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The Senate advanced a $40 billion Ukraine aid package on Monday with wide support from both Democrats and Republicans to move the package forward.
The final vote will be held Wednesday or Thursday, and is widely expected to pass as the massive spending bill has support from Senate Majority Leader Chuck Schumer (D-NY) and Senate Minority Leader Mitch McConnell (R-KY). Monday’s vote, a procedural step to move debate on the bill forward passed easily with a vote of 81-11.
The bill’s advancement comes after Sen. Rand Paul (R-KY) blocked the bill from passing via unanimous consent last week, arguing that government spending was out of control and that it would have harmful consequences for the American economy.
“His obstruction will not prevent Ukraine aid from ultimately passing the Senate,” Schumer said Monday, according to Bloomberg. “One way or another we are going to get this done and send a clear message to Ukraine and the world that America stands on the side of democracy and against Putin’s deeply immoral campaign of violence.”
Just 10 Republicans joined Paul in voting against advancing the package, including Sen. Marsha Blackburn (TN), Sen. John Boozman (AR), Sen. Mike Braun (IN), Sen. Mike Crapo (ID), Sen. Bill Hagerty (TN), Sen. Josh Hawley (MO), Sen. Mike Lee (UT), Sen. Cynthia Lummis (WY), Sen. Roger Marshall (KS), and Sen. Tommy Tuberville (AL).
Eight senators, including Republicans Richard Burr (NC) and Pat Toomey (PA), did not vote. Thirty-seven Republicans voted to advance the bill.
McConnell, following a visit to Ukraine over the weekend, seemed to suggest that Paul and others who opposed the bill were isolationists.
“There have always been isolationist voices in the Republican Party,” he said. “I think one of the lessons we learned in World War II is not standing up to aggression early is a huge mistake.”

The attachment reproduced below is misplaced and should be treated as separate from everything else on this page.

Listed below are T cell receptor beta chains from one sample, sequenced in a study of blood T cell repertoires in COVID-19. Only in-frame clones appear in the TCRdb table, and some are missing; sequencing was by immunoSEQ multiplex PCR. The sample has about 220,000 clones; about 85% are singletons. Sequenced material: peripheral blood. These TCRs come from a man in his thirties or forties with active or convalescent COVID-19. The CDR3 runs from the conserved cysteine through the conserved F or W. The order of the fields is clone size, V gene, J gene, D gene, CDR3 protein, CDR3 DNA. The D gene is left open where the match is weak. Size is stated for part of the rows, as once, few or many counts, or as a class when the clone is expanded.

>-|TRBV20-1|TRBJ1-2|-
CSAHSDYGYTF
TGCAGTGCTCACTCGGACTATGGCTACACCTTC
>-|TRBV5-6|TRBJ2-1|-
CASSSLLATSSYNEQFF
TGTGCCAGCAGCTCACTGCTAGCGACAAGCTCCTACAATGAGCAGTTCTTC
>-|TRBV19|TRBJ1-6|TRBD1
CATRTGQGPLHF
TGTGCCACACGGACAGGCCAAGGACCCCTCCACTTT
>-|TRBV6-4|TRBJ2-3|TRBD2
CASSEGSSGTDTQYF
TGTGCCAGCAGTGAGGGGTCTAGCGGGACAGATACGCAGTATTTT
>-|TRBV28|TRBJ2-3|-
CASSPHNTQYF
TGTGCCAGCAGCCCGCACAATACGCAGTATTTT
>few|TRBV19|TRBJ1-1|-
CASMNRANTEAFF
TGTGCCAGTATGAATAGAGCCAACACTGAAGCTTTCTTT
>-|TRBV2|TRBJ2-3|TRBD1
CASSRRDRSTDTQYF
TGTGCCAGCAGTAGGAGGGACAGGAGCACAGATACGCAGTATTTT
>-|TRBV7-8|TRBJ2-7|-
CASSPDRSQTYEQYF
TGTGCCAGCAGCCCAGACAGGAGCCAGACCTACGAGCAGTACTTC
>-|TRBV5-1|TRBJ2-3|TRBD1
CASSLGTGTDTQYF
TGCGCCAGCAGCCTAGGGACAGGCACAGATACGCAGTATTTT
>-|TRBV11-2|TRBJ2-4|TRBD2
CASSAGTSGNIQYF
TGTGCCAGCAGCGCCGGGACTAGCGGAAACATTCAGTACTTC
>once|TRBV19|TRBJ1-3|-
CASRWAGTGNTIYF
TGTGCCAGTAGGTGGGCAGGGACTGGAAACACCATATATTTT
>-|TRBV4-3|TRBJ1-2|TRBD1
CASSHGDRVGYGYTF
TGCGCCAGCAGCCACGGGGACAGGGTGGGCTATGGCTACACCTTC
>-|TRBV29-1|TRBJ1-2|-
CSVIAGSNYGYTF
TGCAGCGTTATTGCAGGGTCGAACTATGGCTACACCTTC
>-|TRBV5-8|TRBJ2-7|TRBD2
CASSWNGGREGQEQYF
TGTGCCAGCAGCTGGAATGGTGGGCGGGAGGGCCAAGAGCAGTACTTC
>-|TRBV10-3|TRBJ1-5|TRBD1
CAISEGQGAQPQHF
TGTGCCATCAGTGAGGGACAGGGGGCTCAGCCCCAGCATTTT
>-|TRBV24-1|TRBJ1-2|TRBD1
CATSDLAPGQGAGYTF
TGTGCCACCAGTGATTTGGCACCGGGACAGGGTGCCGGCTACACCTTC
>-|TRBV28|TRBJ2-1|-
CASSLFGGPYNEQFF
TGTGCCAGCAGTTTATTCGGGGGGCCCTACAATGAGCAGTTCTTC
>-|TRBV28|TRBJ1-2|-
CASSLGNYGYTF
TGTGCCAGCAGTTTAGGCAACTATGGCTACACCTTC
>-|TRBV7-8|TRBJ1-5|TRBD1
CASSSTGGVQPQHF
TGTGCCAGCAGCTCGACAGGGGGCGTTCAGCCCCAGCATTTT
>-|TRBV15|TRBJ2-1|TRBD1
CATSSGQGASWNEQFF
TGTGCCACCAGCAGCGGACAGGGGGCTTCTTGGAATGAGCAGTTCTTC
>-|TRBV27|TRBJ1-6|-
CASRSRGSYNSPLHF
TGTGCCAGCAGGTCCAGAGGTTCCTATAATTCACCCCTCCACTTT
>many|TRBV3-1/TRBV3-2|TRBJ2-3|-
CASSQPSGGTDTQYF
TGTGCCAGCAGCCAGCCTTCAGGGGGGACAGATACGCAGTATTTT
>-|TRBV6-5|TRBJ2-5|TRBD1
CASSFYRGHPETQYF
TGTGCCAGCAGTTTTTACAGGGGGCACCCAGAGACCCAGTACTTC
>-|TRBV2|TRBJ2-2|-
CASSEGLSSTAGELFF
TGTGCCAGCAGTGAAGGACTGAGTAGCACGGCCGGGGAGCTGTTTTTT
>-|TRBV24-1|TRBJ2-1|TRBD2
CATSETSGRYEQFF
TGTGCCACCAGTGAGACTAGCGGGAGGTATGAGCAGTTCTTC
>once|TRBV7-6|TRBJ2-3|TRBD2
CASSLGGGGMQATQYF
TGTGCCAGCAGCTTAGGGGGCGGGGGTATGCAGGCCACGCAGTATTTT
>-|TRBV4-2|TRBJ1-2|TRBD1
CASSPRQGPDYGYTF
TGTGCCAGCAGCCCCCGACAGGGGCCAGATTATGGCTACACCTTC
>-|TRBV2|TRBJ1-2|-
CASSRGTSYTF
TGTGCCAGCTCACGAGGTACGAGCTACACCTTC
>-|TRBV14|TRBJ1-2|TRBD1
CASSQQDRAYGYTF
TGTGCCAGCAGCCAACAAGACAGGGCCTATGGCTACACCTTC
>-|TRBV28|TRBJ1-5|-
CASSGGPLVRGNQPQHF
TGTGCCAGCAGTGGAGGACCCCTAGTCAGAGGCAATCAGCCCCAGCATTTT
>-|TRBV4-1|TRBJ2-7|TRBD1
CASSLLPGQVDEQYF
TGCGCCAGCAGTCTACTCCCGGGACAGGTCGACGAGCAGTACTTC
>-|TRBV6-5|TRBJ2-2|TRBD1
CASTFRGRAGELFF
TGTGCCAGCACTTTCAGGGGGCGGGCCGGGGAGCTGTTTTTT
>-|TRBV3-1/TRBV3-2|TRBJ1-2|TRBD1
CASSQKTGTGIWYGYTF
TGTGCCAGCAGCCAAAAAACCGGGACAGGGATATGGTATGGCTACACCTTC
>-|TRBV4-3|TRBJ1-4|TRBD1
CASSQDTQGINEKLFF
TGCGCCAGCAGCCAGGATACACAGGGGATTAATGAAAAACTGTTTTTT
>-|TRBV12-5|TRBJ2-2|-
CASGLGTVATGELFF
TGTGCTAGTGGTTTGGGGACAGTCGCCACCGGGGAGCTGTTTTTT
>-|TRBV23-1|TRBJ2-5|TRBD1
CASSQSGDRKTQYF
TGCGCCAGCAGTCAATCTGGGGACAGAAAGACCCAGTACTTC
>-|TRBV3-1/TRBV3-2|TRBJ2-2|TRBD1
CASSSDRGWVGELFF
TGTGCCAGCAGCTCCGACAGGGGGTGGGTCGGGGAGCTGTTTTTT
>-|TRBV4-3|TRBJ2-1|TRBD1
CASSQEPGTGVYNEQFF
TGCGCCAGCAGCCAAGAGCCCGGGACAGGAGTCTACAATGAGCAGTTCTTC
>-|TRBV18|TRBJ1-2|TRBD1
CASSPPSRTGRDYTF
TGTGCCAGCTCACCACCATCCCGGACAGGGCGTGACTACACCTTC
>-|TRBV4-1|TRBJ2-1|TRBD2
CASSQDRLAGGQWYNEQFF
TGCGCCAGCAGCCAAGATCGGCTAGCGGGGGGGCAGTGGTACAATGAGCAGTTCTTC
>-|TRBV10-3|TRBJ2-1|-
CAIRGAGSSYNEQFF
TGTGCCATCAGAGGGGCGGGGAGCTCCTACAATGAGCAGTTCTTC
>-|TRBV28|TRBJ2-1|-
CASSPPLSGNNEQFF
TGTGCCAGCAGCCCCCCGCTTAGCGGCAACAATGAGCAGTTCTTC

On Monday, Hawley said he opposed the bill because it was not in America’s best interest.
“Spending $40 billion on Ukraine aid – more than three times what all of Europe has spent combined – is not in America’s interests. It neglects priorities at home (the border), allows Europe to freeload, short changes critical interests abroad and comes w/ no meaningful oversight,” he tweeted. “That’s not isolationism. That’s nationalism. It’s about prioritizing American security and American interests”
In an interview on Fox News, Hagerty seemed to agree with Hawley saying that it was time for Washington to focus on domestic issues.
“We’re not taking care of our own country,” he said on Sunday. “The best thing [the] Biden administration could do is stop the war that he’s waged on American industry. That would lower prices overall. That would take the funding away from Putin’s war machine against Ukraine and make our economy better here.”
The bill includes $6 billion in direct security funding, $4 billion in foreign military aid, and another $4.35 billion in humanitarian aid, according to Bloomberg.
Congress approved $13 billion in Ukraine aid last month.